Morphine is typically used to reduce the suffering of those going through chronic pain. Whether a morphine addiction is present or not, people under the influence of morphine will go through the following symptoms:
- Pain relief
- Unusual drowsiness or sleepiness
- An unusual or false sense of wellbeing
- Reduced anxiety
- A calm and relaxed feeling
Morphine is legal when it’s prescribed, although it is heavily regulated. Morphine possession without a prescription is illegal, and its consumption under these circumstances is considered abuse.
Taking morphine without the supervision of a doctor can put you at risk of not only addiction but also morphine overdose.
How To Know You Need Help
Morphine addiction can install itself within just a couple of uses. Here are some signs that you have become addicted and that you need help:
- You have developed a tolerance and you need to use more morphine to obtain the same effect
- You have attempted to quit your morphine use before, but without any success
- You use morphine just so you don’t go into withdrawal
- You no longer make time or want to spend time with your friends and family, as morphine consumption is your priority
- You know that your addiction to morphine is negatively affecting your life, but you can’t seem to be able to stop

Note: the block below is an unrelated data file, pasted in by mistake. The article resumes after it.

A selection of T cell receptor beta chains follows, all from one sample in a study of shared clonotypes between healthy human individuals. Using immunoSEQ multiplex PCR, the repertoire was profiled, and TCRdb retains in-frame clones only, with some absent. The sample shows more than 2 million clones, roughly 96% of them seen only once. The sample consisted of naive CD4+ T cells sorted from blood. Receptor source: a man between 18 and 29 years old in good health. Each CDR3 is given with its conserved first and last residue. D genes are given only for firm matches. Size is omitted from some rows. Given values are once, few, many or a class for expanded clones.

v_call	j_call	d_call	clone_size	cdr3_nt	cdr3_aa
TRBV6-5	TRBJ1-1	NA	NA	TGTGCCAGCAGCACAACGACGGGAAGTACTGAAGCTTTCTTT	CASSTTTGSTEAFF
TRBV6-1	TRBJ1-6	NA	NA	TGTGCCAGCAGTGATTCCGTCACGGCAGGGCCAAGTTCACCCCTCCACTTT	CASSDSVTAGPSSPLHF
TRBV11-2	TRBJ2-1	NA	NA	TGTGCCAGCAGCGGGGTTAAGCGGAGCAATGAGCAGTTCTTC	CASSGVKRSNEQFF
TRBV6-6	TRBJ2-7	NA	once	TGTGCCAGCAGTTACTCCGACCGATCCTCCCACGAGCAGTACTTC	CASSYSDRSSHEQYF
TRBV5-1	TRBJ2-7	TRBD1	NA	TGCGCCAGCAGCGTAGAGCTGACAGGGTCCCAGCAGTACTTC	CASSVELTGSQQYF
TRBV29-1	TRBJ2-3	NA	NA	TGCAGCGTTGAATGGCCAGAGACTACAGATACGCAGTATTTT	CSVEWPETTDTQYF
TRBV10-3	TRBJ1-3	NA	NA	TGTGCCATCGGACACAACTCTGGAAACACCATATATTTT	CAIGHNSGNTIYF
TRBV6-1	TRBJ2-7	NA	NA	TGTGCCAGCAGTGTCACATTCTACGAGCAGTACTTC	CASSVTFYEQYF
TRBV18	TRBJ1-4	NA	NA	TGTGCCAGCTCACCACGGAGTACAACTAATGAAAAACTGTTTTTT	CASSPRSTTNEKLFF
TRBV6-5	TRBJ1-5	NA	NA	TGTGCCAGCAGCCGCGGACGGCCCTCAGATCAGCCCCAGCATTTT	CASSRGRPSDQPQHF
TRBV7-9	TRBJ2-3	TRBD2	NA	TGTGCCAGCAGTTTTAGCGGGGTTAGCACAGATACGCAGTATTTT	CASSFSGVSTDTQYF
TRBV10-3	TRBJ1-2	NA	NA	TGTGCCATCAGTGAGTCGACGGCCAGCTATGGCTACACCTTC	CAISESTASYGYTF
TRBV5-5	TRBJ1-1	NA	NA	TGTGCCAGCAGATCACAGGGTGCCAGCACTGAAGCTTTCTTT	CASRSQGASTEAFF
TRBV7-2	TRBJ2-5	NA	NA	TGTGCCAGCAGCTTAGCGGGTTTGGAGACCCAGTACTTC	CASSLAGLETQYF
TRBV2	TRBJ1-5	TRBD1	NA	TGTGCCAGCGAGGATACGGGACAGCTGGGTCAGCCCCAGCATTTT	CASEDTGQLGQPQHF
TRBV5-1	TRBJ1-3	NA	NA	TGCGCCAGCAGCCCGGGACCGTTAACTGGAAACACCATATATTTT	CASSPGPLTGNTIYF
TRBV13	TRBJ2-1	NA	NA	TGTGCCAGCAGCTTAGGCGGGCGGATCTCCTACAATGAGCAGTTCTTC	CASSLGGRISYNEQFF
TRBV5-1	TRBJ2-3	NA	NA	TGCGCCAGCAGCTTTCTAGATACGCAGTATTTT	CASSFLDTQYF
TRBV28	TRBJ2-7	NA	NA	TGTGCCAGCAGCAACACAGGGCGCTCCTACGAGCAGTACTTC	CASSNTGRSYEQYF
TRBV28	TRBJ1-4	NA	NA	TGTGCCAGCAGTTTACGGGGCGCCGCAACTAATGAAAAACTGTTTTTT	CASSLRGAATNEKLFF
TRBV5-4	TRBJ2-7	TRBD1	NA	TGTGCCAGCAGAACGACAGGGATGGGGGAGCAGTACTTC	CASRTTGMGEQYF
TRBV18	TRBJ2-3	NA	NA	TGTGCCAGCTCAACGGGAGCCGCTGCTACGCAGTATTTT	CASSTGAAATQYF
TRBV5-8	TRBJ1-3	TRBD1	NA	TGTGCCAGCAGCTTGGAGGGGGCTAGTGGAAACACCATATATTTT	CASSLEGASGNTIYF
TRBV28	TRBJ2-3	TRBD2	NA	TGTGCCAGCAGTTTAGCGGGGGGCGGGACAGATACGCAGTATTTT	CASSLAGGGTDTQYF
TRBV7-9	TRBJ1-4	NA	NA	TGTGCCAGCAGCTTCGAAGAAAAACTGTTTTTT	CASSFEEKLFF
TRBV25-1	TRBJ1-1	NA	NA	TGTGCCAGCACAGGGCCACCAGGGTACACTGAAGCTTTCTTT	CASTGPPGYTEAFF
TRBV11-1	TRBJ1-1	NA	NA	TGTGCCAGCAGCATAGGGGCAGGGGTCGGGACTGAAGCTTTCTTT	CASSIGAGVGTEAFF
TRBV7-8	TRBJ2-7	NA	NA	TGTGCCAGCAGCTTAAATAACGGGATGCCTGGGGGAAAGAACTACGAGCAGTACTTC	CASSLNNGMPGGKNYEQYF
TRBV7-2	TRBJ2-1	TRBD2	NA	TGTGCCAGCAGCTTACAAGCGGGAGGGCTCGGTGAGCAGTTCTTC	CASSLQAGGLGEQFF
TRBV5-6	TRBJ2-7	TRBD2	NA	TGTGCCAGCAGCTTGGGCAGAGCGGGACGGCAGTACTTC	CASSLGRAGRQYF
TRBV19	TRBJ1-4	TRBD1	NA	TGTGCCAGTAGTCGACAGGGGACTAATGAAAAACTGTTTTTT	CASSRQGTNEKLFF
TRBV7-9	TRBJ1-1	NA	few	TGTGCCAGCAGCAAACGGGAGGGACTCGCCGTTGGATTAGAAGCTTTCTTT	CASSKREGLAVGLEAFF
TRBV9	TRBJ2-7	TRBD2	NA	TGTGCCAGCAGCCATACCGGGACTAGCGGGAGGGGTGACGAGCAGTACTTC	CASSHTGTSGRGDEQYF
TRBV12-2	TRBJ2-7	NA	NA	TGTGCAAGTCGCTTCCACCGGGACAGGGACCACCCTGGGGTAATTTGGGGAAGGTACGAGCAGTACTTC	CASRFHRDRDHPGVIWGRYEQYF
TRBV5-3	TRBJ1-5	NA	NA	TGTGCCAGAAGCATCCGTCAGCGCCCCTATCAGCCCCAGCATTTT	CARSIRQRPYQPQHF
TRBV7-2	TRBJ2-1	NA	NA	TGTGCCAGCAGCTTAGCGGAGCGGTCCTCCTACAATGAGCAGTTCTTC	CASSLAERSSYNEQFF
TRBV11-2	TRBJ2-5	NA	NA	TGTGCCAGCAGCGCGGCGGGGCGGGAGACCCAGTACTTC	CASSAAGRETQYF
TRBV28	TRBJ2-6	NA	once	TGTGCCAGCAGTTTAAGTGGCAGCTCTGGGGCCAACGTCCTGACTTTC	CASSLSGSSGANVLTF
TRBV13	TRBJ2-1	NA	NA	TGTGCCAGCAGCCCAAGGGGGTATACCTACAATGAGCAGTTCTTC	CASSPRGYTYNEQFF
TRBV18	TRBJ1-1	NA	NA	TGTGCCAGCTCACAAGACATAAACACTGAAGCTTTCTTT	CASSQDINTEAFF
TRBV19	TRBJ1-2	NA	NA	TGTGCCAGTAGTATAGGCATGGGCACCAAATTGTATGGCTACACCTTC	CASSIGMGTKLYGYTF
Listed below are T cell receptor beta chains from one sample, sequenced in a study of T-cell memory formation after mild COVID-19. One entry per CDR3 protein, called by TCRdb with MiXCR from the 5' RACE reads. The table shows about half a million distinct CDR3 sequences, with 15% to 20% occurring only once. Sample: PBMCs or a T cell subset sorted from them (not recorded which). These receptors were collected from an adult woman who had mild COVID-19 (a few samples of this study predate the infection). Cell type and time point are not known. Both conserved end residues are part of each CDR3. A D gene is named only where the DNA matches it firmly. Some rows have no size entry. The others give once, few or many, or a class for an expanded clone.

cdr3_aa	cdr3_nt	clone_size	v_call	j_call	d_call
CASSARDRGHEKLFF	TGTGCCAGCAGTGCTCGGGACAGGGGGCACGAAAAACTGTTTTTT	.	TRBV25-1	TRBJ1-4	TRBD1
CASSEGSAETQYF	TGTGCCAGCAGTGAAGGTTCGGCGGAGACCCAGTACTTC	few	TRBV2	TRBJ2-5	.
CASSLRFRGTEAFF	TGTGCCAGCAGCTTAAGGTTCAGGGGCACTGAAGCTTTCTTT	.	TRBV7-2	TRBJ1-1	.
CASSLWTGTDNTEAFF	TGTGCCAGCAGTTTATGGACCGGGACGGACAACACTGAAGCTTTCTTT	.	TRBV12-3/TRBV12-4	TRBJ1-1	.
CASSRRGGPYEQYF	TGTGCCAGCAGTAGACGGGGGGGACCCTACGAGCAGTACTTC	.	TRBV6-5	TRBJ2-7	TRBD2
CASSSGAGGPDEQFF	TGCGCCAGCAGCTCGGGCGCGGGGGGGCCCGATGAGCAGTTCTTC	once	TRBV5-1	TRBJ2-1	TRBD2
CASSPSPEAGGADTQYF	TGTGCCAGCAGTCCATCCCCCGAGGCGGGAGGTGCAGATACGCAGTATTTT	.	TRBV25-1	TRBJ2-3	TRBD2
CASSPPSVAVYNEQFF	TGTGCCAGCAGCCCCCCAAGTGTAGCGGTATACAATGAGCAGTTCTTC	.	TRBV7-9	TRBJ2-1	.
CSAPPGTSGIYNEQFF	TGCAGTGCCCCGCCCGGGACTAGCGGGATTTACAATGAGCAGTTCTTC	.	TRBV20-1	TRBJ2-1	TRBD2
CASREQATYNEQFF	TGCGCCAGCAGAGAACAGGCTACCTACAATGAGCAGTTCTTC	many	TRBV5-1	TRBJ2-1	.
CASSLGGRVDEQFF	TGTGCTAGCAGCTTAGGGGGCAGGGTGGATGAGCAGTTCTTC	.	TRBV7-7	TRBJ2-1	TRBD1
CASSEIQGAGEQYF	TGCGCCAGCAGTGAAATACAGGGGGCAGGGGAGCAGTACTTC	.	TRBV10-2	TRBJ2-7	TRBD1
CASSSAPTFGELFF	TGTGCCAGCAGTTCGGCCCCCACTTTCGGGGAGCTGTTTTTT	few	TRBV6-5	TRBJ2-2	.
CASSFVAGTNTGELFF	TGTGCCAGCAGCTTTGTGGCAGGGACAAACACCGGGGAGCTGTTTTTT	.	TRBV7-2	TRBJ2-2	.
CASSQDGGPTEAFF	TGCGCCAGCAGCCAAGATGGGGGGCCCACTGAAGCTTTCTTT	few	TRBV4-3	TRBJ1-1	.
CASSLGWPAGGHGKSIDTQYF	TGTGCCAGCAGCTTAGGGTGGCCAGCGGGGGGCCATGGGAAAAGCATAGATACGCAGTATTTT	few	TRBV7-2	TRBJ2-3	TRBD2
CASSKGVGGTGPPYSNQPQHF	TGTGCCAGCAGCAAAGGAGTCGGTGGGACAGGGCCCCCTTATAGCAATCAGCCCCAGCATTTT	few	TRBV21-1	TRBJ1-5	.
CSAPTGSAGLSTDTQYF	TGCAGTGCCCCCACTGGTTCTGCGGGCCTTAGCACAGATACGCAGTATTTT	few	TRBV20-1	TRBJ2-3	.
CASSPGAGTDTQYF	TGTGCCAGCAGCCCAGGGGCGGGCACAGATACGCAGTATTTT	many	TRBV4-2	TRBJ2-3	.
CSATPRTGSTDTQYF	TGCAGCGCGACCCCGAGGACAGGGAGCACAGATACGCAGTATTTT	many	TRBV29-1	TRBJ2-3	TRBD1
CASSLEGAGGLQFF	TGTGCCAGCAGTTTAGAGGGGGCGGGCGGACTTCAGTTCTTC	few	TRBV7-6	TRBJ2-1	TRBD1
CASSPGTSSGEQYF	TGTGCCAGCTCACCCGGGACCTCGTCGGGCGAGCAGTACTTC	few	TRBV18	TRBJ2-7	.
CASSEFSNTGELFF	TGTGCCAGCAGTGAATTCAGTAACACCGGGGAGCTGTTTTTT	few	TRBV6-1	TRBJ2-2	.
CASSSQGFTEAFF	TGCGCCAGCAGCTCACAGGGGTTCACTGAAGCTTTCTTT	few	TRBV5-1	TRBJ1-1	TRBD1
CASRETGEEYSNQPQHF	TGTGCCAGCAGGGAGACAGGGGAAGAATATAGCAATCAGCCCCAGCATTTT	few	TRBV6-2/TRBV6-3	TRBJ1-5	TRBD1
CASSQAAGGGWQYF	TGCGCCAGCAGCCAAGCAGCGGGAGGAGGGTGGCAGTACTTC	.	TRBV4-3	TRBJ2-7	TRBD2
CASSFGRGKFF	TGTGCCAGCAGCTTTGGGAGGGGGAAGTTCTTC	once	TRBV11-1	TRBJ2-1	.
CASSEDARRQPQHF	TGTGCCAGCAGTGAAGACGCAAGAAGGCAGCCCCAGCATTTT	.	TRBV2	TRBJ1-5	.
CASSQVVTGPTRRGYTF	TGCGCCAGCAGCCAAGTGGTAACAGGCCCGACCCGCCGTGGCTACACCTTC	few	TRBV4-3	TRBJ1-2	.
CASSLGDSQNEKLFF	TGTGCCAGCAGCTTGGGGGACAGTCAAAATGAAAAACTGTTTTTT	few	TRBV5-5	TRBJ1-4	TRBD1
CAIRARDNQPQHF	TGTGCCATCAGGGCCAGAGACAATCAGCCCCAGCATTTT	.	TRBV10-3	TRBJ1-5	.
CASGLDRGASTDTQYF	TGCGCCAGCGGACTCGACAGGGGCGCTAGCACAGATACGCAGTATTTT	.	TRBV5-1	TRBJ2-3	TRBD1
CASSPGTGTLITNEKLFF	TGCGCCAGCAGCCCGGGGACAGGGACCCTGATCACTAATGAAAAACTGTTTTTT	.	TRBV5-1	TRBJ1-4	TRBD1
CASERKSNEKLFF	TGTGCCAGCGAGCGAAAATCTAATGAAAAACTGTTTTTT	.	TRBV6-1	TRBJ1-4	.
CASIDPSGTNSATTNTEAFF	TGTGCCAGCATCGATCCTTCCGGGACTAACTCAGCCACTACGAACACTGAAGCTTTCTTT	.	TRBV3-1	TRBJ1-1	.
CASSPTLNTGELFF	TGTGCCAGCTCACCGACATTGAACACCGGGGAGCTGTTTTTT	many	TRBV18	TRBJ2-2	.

- You spend most of your time either preparing or abusing morphine. When you aren’t looking to obtain the morphine, you are under its influence
Within 12 hours of your last dose of morphine, you will begin to feel the signs of withdrawal. Detoxing takes around 7-10 days, but recovery to kick the habit can take longer.
In the short term, morphine addiction can have a series of symptoms – most of them noticeable once the patient begins to go through withdrawal. The short-term physical effects include the following:
- Dilated pupils
- Sleepiness and an overall feeling of lethargy
- Slowed breathing
- Chills and excessive sweating
Certain behavioral changes may also be associated with morphine addiction. This includes withdrawal from social circles, irritability, neglecting your daily responsibilities, as well as sudden lying.